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Supreme Court, Appellate Division, Fourth Department, New York.

Pamela CRAWFORD and William Crawford, Appellants-Respondents, v. Patricia MARCELLO, Individually, Philip Marcello, Individually, and Patricia Marcello and Philip Marcello, d/b/a Early Bird Day Care Center, Respondents-Appellants. (Appeal No. 1.)

Decided: February 04, 1998

Before PINE, J.P., and LAWTON, WISNER, CALLAHAN and BOEHM, JJ. Hurwitz & Fine, P.C. by Dennis Bischof, Buffalo, for Plaintiffs-Appellants-Respondents. Brown & Kelly, L.L.P. by Brian Melber, Buffalo, for Defendants-Respondents-Appellants.

 In this personal injury action, Supreme Court properly denied defendants' motion for a directed verdict.   The complaint alleges that Pamela Crawford (plaintiff) tripped and fell over a chain while walking to her car from a day care center operated by defendants.   The 20-foot chain was strung by defendants to separate the parking area from the children's play area.   We reject the contention of defendants that the open and obvious nature of the chain relieves them of any liability.   The chain was strung completely across the pathway from the day care center to the parking lot, and there was no opening provided through which to walk.   The fact that the chain was readily observable goes to the issue of comparative negligence and does not negate the duty of defendants to keep their premises reasonably safe (see, Morgan v. Genrich, 239 A.D.2d 919, 659 N.Y.S.2d 638).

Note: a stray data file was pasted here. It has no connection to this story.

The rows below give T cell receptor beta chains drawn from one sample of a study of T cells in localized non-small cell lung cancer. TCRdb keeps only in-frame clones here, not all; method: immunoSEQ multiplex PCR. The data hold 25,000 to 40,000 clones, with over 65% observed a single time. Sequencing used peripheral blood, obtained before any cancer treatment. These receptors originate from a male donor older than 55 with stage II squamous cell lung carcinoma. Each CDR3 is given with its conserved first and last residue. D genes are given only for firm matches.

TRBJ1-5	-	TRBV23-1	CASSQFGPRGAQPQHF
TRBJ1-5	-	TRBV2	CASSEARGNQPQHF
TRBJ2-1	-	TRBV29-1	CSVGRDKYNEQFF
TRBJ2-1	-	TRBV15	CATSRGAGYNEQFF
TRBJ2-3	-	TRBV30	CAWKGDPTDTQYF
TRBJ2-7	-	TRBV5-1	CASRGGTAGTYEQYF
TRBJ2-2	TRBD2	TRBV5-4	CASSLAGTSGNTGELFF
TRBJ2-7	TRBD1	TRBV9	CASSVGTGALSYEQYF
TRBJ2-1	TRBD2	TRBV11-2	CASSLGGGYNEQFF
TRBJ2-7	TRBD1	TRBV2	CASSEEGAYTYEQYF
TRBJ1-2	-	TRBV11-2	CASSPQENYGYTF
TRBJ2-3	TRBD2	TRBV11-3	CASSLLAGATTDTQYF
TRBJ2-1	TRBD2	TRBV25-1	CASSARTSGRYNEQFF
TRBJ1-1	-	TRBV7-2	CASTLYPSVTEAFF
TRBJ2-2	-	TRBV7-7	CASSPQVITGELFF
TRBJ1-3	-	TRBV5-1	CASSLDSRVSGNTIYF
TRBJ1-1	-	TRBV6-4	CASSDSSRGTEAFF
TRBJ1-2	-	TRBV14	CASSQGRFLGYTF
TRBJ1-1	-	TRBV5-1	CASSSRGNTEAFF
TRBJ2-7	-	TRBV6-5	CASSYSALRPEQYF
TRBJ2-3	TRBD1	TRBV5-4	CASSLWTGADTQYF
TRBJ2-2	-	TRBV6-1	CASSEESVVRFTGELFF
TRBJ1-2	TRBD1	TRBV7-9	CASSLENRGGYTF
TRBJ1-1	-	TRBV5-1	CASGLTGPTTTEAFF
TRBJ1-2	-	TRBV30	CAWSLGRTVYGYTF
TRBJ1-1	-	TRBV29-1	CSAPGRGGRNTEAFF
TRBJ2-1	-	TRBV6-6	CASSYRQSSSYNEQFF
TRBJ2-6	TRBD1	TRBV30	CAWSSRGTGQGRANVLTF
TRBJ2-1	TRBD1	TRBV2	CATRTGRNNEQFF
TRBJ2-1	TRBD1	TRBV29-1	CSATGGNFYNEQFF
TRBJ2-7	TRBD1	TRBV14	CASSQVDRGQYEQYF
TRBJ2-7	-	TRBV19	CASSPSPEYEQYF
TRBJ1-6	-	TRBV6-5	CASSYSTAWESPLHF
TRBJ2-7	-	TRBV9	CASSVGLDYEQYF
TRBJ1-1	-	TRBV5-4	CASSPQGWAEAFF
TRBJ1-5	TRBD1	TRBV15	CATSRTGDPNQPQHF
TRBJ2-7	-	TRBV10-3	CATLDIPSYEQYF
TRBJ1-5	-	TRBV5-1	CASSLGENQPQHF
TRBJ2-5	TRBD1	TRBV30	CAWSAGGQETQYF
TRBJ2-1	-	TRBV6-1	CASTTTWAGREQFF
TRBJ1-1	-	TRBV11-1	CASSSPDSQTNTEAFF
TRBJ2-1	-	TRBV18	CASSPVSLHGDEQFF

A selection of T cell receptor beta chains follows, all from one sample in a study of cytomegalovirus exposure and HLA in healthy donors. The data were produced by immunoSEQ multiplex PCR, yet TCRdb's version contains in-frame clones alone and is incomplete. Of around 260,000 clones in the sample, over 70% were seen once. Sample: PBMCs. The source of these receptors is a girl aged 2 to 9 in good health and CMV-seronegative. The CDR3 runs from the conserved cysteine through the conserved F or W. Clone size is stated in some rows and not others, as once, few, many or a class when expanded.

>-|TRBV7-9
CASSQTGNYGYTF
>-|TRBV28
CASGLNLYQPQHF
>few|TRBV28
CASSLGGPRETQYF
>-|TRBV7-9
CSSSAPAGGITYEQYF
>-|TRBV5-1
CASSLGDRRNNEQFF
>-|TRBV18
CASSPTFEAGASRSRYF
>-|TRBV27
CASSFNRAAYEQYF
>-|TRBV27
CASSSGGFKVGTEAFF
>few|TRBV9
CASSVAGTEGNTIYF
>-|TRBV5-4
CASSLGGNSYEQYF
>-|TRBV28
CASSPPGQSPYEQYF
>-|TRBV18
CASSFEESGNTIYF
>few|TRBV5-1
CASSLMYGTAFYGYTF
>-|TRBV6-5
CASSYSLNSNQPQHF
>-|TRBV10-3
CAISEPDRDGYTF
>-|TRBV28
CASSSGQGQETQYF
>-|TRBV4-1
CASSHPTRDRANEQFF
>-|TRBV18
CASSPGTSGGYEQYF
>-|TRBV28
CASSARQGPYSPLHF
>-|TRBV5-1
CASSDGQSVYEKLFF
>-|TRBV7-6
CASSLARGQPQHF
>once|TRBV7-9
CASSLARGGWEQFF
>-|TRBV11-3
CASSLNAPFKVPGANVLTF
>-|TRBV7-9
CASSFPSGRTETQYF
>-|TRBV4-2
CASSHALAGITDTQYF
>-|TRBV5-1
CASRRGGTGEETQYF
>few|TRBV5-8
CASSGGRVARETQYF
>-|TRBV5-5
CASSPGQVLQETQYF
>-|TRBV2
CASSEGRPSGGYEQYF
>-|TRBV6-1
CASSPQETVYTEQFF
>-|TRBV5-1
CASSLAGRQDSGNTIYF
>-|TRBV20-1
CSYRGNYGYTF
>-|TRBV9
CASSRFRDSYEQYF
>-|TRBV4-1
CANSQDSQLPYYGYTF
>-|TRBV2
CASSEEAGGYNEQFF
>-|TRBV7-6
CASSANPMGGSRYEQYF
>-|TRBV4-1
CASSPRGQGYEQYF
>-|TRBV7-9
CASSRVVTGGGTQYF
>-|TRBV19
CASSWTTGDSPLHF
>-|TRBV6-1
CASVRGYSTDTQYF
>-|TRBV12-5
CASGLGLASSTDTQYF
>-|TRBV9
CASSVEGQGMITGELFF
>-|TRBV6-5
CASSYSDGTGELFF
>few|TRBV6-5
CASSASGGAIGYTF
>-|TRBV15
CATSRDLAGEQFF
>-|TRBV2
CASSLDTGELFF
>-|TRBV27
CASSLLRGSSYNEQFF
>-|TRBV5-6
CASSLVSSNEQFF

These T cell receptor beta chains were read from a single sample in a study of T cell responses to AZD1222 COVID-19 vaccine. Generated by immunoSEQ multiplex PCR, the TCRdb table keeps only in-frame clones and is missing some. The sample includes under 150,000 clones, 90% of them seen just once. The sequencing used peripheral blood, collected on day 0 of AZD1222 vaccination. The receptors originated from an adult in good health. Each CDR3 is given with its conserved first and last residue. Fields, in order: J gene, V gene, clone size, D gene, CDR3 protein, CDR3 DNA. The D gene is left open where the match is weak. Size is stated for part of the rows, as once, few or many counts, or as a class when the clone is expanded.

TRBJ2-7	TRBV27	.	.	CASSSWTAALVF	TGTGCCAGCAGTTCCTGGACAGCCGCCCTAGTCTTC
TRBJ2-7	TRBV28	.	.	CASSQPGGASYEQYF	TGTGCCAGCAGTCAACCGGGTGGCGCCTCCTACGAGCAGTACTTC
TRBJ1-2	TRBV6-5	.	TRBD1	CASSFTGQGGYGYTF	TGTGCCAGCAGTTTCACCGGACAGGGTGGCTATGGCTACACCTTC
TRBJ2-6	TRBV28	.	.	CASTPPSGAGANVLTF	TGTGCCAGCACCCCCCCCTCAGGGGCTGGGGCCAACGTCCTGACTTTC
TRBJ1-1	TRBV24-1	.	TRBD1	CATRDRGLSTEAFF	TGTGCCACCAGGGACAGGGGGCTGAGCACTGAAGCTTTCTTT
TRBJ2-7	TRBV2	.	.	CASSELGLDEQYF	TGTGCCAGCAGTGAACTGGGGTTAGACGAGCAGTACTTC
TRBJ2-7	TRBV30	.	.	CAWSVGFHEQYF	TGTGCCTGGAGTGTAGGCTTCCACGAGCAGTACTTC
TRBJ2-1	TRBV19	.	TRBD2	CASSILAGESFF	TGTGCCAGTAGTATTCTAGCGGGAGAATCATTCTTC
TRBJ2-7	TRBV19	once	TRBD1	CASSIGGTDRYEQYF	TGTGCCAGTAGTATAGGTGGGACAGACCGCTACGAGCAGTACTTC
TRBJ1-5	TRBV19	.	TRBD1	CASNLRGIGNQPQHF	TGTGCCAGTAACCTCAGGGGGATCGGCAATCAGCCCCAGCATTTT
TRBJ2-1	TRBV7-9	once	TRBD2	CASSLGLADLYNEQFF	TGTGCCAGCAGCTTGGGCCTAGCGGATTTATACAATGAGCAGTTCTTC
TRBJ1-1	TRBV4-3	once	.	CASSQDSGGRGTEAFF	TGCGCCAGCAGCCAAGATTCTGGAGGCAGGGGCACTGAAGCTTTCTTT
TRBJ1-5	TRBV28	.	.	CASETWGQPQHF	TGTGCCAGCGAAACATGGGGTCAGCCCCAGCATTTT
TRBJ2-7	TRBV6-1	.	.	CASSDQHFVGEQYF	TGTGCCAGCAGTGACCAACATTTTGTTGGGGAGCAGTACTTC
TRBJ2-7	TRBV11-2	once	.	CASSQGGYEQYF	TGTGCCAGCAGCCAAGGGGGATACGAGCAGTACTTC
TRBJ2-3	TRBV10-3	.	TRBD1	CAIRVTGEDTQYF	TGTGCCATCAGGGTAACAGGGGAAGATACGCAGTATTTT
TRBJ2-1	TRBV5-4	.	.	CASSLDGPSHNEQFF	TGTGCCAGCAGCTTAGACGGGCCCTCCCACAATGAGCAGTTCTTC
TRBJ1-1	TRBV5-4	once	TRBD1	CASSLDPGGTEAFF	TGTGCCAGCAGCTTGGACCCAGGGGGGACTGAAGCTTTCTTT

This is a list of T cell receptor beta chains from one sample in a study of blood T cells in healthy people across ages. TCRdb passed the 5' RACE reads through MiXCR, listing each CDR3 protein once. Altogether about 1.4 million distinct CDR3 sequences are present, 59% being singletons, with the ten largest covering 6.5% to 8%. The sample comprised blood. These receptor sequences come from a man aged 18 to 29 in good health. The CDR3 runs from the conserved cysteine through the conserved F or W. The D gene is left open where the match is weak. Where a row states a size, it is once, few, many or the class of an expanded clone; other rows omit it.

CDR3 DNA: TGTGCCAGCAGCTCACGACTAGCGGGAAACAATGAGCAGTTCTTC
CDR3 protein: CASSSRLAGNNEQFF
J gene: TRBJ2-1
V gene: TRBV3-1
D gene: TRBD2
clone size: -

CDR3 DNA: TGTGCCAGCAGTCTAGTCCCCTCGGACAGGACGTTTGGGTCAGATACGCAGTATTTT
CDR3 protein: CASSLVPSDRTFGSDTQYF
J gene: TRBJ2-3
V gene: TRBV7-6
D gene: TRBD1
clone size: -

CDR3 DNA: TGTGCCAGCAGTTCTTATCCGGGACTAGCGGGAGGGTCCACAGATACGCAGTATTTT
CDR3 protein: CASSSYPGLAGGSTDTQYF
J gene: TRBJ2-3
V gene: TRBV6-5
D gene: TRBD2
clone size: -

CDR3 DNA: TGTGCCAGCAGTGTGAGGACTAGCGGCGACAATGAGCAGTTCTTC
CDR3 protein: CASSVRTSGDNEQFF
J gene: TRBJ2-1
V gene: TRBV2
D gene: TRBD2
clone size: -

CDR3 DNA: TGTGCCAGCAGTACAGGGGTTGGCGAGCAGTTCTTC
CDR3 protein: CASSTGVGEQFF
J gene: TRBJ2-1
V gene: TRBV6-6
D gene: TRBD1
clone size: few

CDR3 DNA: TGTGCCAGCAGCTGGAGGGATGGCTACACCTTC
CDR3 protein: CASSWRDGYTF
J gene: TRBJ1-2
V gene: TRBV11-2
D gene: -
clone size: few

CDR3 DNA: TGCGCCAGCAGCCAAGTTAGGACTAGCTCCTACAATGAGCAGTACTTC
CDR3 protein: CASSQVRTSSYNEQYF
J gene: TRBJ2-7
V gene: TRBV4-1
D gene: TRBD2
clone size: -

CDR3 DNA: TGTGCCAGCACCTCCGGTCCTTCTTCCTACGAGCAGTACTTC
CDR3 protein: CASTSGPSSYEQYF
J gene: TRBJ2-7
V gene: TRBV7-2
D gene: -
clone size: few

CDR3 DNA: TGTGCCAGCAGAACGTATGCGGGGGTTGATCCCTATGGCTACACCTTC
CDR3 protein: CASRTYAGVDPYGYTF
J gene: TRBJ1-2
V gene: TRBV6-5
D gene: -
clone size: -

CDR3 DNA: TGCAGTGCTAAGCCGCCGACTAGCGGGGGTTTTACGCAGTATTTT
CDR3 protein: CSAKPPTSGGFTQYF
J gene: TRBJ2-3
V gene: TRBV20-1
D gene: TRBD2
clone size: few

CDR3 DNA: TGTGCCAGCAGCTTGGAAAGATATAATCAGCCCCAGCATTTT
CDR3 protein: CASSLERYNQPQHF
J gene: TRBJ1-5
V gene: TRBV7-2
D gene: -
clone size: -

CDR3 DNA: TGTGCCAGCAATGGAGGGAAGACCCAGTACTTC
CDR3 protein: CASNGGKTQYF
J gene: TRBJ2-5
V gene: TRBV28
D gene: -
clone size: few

We also reject defendants' contention that proof of causation is lacking because plaintiff does not recall tripping on the chain.   Plaintiff presented proof that she was attempting to cross the chain to reach her car when she fell and landed on the other side of the chain.   Where, as here, a case is based on circumstantial evidence, “ ‘[i]t is enough that [plaintiff] shows facts and conditions from which the negligence of the defendant and the causation of the accident by that negligence may be reasonably inferred’ ” (Schneider v. Kings Highway Hosp. Ctr., 67 N.Y.2d 743, 744, 500 N.Y.S.2d 95, 490 N.E.2d 1221).

 The jury determined that plaintiff was 40% at fault and awarded her $10,000 for past pain and suffering;  the parties stipulated to damages of $2,517.06 for past medical expenses and $2,529 for lost wages.   We conclude that the jury's award of $10,000 for past pain and suffering and failure to award any damages for future pain and suffering and on the husband's derivative claim deviate materially from what would be reasonable compensation (see, CPLR 5501[c] ).

Plaintiff sustained an undisplaced metatarsal fracture of the left foot, a sprained left ankle, and a fracture to her left elbow requiring surgery and internal fixation.   It is uncontroverted that there is scarring, a 15- to 18-degree reduction in range of motion of the elbow and continuing pain.   Plaintiff could not work for a month, and her husband had to maintain the household and care for their two children during the period of her recuperation.   The conclusion that plaintiff has no compensable future pain and suffering and that her husband has no damages on his derivative claim “ ‘ “could not have been reached on any fair interpretation of the evidence” ’ ” (Lolik v. Big V Supermarkets, 86 N.Y.2d 744, 746, 631 N.Y.S.2d 122, 655 N.E.2d 163).   Furthermore, the $10,000 awarded for past pain and suffering is inadequate.

Judgment unanimously reversed on the law without costs and new trial granted on damages for past and future pain and suffering and loss of consortium only.


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